Over Yonder Horror
In the time it takes to inhale and exhale, we are pummeled by visual imagery of horror. We are forced into its proximity, to feel its physical anguish in this documented onslaught of tragedy.
Images transfix and anesthetize. Susan Sontag considered photography’s role 40 years ago, and, now, we have social media’s ascendance to buffer our blissful distance snapping us further away despite the clobbering, in what feels ever closer. We’re complicit in merely watching the horror. We have the power—and the option—to look away.
Art of the woundspace and, in particular, artistry absorbed through the ear, offers an intimacy that allows for more compassion rather than the addictive pull to witnessing, in real-time, moment-by-last-gasping-moment because someone had the temerity to film it on their phone.
The specter of sound unsettles the idea of visual stability and involves us as listeners in the production of an invisible world. —Salomé Voegelin
Two artistic approaches gesture our ears towards deep sonorous spaces. One studies the wounds obliquely through a fierce song-like voicing; the other is a kind of sober transcript of uncertainty. This artistry gives us ample expanse to think about others’ pain rather than move to another viral video dosage of daily horror, to cringe or to sob. These composed, wordy worlds invite us to lean in closer to conjure faraway brutal realities via the ears instead of the eyes. They allow digestion, to rest the eyes and open the mind.
They are incredibly calm pieces given the enormity of their subjects. They are beautiful in their own construction, though the content smashes through the oblique scrim. Beauty can obscure and it can wallop your heart. Guard it if you will. That’s as close to a trigger warning as there can be.
I am certain that in the chanted version of the torturer’s interview, a different understanding emerges … and by bringing it into my own voice, I try to open a possibility for the listener to hear the profound ethical vacuity of this dialogue with fresh ears. —Gregory Whitehead
Gregory Whitehead’s On the Shore Dimly Seen sings a libretto of a day’s worth of interrogation—literally the log of Detainee 063 held at the U.S. Guantánamo Bay facility. Entwined are rabid, glottal vocalizations of the national anthem and a quietly evolving narration about what continues to be a profound silencing of those enacting state-sanctioned torture.
Voices beckon, but also repel. This stylizing holds a mirror to the content. If essayist-poet Em Strang suggests of the news that it’s a super-ego constantly whispering of violent acts, Whitehead’s work might just be a channeled whisper that allows the listener to step in for a moment’s eerie verbiage so as not to be completely ransacked by its content. Imagine hearing this unfurl in the radio space of ABC/Australia’s Soundproof where it was originally commissioned to air.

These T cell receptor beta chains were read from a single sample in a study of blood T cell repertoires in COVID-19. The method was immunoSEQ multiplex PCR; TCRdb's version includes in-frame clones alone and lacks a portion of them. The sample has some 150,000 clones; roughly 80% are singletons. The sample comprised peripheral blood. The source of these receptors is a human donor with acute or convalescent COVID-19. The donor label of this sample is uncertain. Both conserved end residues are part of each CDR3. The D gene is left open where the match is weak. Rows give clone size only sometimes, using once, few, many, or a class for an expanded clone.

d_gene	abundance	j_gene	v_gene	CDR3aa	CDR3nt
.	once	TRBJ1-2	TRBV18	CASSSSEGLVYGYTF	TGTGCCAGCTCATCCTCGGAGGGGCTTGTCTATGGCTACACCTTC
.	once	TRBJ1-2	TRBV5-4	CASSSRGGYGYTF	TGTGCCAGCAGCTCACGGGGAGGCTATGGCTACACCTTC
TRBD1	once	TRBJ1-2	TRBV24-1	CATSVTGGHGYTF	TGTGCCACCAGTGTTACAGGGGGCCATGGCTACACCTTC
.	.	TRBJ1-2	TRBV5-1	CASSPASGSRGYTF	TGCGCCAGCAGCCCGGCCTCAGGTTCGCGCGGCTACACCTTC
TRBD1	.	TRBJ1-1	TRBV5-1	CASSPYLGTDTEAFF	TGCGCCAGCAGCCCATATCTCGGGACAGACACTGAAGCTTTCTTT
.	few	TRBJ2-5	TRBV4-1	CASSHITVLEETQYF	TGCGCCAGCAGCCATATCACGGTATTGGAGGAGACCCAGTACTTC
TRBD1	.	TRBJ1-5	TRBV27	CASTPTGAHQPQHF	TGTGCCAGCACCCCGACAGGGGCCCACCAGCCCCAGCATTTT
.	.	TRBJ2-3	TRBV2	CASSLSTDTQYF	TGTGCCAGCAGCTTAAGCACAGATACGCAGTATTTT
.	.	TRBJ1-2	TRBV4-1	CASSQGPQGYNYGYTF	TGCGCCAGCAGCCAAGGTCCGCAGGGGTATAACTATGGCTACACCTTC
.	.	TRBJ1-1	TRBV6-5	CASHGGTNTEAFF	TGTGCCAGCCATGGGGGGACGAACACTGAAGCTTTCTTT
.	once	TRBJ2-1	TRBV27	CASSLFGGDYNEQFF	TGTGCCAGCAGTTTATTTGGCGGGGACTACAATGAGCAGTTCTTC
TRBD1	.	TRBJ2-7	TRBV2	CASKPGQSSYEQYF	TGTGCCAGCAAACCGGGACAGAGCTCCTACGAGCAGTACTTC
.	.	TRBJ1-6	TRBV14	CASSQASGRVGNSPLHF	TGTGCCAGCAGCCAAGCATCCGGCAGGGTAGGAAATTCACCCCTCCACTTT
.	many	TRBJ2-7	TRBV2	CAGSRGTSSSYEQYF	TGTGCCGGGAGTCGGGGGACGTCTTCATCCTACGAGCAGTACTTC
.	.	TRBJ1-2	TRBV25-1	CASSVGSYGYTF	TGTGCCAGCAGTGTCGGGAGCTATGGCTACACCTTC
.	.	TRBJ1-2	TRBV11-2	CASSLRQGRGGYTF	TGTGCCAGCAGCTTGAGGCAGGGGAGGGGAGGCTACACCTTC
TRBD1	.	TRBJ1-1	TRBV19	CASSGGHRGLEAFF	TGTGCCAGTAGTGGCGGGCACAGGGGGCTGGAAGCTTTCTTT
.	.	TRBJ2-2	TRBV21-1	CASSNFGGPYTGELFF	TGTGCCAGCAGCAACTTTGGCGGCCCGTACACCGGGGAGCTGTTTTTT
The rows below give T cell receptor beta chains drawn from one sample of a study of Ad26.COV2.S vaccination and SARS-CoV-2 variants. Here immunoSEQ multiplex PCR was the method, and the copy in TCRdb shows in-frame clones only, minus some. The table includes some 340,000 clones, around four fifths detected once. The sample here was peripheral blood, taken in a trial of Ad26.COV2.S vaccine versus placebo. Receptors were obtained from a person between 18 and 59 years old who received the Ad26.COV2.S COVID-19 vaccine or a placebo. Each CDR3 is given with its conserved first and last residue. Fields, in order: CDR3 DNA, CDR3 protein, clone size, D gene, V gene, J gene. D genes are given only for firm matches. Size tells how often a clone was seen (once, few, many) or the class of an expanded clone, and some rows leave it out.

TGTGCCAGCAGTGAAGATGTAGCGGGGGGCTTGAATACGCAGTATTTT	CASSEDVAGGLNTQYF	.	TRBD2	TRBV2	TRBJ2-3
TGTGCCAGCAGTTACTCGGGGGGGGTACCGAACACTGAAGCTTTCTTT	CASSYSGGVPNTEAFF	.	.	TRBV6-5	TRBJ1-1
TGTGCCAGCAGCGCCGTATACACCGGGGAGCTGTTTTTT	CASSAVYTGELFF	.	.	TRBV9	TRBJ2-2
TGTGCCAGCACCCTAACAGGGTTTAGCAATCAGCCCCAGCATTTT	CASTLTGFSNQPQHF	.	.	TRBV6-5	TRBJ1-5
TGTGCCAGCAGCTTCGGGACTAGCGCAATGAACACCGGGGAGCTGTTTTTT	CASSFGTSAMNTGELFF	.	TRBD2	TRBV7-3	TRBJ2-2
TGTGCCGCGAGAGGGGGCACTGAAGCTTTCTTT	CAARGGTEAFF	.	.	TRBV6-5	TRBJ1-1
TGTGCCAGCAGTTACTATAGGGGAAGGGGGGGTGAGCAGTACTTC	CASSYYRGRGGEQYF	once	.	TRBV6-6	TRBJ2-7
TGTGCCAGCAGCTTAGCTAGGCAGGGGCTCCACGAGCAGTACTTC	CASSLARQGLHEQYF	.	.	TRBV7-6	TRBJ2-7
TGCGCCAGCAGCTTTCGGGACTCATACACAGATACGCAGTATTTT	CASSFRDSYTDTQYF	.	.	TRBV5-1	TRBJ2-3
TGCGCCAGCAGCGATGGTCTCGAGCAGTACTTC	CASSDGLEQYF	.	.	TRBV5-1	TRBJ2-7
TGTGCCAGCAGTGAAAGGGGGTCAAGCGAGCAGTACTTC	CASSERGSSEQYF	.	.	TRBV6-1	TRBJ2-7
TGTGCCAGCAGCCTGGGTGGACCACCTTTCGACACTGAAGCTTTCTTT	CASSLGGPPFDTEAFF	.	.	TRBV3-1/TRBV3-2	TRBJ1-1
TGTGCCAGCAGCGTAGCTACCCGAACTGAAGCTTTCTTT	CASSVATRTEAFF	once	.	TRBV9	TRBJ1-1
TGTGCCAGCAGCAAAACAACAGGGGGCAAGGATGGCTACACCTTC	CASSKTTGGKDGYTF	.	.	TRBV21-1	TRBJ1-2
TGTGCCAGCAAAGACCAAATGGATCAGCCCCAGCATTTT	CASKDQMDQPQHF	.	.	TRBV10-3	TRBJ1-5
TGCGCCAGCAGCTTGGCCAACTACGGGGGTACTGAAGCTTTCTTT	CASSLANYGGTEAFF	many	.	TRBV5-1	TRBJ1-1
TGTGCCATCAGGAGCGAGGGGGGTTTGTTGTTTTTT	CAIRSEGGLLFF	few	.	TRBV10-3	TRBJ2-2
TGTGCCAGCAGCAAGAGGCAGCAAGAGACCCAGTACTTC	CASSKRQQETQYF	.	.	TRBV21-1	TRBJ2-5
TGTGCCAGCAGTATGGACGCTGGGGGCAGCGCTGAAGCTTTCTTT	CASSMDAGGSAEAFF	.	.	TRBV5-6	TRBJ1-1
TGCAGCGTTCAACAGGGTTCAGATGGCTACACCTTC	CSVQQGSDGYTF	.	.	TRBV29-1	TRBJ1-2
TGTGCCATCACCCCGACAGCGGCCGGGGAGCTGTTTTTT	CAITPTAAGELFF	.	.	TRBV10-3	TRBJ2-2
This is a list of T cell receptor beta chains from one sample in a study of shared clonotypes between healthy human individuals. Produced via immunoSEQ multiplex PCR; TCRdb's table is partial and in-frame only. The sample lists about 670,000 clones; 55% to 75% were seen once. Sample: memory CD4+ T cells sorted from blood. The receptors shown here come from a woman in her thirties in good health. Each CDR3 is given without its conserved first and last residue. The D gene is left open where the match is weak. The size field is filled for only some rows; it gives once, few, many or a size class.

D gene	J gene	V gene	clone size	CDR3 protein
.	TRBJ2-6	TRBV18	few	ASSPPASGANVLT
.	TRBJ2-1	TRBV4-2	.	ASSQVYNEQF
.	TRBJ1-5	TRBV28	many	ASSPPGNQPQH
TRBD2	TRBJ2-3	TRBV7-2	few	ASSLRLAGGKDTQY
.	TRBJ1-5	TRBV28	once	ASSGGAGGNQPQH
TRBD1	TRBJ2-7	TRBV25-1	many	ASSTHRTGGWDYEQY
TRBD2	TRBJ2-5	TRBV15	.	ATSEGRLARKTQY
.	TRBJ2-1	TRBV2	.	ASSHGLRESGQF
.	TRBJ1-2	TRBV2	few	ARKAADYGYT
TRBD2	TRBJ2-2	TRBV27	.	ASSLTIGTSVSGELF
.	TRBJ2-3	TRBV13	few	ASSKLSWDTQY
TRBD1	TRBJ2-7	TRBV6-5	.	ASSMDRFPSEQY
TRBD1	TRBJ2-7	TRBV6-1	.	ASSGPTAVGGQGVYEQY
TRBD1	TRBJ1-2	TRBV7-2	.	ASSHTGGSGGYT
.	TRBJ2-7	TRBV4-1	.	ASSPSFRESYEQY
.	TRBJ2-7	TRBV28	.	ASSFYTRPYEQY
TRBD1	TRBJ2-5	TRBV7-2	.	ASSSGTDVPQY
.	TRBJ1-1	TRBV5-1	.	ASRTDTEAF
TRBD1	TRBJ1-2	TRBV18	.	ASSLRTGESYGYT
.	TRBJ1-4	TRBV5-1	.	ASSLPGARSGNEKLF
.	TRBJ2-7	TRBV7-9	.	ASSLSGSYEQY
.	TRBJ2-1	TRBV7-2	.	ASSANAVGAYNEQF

Scott Carrier’s work also channels. Here it’s the voices of refugees he encounters crossing the inky sea as he rides with them in On the Ferry from Lesbos to Athens, one episode of a four-part series he unveiled in late 2015 on his independent podcast, Home of the Brave. Both he and Copenhagen-based photojournalist, Camilla Madsen, trekked the Balkan Route—a refugee trail traversing trains and buses and on foot for the many risky crossings north.
There’s something gracious about taking the time to think and feel a way into the pain and suffering of others, and to transform that contemplation into a work of art. —Em Strang, “Over Yonder Horror,” Dark Mountain Project
Both American radio artists take on a witness role, documenting in various ways through testimony or observation or performance. Carrier reflects an earlier conversation, but offers it like translation; Whitehead poured through the 500-plus pages divulged from the Wikileaks CIA logs, now, in his voice, a whispered song.
We’re bogged down in an ‘over yonder horror’ relationship as it relates to witnessing the daily thrashing of tragic events. Not that direct witnessing must happen in order for any kind of change to manifest. And certainly, seeing video after video uploaded anesthetizes most viewers rather than energizing into change-making protesters. Translation and art allow for nuances and new understandings, for radical listening.
Through the mists of the deep.
On the surface, these are stylistically different works (length being one obvious contrast). But at a thematic core, the similarities prevail around uncertainty and passage and stasis.
Whitehead’s performance documentary unfetters discordant voices. The vocals shift and morph. They become grotesque, especially Gelsey Bell’s improvisational singing. Early on, the narration, spoken ever-so calmly by actor Anne Undeland, asks:
So who is that singing?
Do you feel safe? We want you to feel safe.
A salient question nudges and unnerves. There is an eerie synergy to Carrier’s words as he offers a sense of certainty for refugees begging him for insight into their future trek. Safe passage: now they can eat cheesecake on the ferry. It’s an incongruous reality that is situated between horror and sanctuary.
Carrier’s latitude in the middle of the Aegean at midnight is the sound-stage for a stripped down artistry, even a stripped down piece of journalism that allows us to step in readily to an ongoing story as a kind of witness. Most of us are safely elsewhere, sleeping. Fear tends to stick around. Carrier lingers on this line. It can be what blankets us or it can propel us towards something different, new.
If this is radio or this is oral storytelling or this is performance documentary, then this is what can be achieved with the voice and a slow, slow inhalation of breath.
—Joan Schuman, Earlid, fall 2016